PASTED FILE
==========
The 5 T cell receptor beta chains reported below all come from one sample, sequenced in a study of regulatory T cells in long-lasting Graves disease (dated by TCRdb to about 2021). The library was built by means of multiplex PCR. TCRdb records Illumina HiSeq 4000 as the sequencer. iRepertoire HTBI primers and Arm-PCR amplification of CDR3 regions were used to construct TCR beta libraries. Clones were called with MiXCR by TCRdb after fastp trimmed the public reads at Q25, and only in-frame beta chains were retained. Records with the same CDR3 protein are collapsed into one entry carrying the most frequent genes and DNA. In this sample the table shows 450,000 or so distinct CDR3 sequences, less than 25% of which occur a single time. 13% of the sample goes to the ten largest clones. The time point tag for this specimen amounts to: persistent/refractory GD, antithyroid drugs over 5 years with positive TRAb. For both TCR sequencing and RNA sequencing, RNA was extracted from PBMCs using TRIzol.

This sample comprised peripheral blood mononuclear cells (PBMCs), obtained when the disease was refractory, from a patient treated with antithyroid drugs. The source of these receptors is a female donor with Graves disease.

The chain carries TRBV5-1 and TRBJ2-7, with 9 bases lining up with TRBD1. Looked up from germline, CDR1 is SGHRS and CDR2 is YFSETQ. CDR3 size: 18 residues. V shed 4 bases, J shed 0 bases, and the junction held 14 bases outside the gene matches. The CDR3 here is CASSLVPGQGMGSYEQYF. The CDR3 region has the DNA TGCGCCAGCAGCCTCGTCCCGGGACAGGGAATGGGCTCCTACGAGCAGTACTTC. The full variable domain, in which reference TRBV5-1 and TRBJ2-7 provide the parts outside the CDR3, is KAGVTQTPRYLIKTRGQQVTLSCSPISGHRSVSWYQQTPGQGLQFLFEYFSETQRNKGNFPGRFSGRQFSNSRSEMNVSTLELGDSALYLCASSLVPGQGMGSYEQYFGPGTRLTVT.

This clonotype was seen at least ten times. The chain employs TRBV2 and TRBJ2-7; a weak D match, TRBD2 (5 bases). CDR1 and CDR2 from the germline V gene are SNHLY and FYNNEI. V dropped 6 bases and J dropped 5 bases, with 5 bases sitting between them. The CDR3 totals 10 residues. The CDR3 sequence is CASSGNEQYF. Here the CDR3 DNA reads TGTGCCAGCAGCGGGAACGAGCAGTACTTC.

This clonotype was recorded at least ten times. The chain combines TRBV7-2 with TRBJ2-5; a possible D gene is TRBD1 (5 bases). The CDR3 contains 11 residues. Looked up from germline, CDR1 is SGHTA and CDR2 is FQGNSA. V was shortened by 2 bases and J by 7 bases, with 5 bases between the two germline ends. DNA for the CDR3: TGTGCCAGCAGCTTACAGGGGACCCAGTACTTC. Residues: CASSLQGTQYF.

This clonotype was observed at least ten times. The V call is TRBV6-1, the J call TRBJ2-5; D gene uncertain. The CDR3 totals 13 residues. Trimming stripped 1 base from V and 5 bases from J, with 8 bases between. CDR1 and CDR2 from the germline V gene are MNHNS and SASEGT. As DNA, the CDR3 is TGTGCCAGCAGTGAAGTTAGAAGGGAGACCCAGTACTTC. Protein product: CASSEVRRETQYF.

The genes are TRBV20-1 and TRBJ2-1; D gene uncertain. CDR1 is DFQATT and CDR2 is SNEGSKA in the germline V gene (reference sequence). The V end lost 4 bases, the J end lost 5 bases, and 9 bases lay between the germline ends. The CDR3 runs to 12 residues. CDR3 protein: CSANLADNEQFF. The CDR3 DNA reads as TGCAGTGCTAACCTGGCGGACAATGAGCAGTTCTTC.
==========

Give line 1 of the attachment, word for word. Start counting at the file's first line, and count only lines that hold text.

The 5 T cell receptor beta chains reported below all come from one sample, sequenced in a study of regulatory T cells in long-lasting Graves disease (dated by TCRdb to about 2021). The library was built by means of multiplex PCR. TCRdb records Illumina HiSeq 4000 as the sequencer. iRepertoire HTBI primers and Arm-PCR amplification of CDR3 regions were used to construct TCR beta libraries. Clones were called with MiXCR by TCRdb after fastp trimmed the public reads at Q25, and only in-frame beta chains were retained. Records with the same CDR3 protein are collapsed into one entry carrying the most frequent genes and DNA. In this sample the table shows 450,000 or so distinct CDR3 sequences, less than 25% of which occur a single time. 13% of the sample goes to the ten largest clones. The time point tag for this specimen amounts to: persistent/refractory GD, antithyroid drugs over 5 years with positive TRAb. For both TCR sequencing and RNA sequencing, RNA was extracted from PBMCs using TRIzol.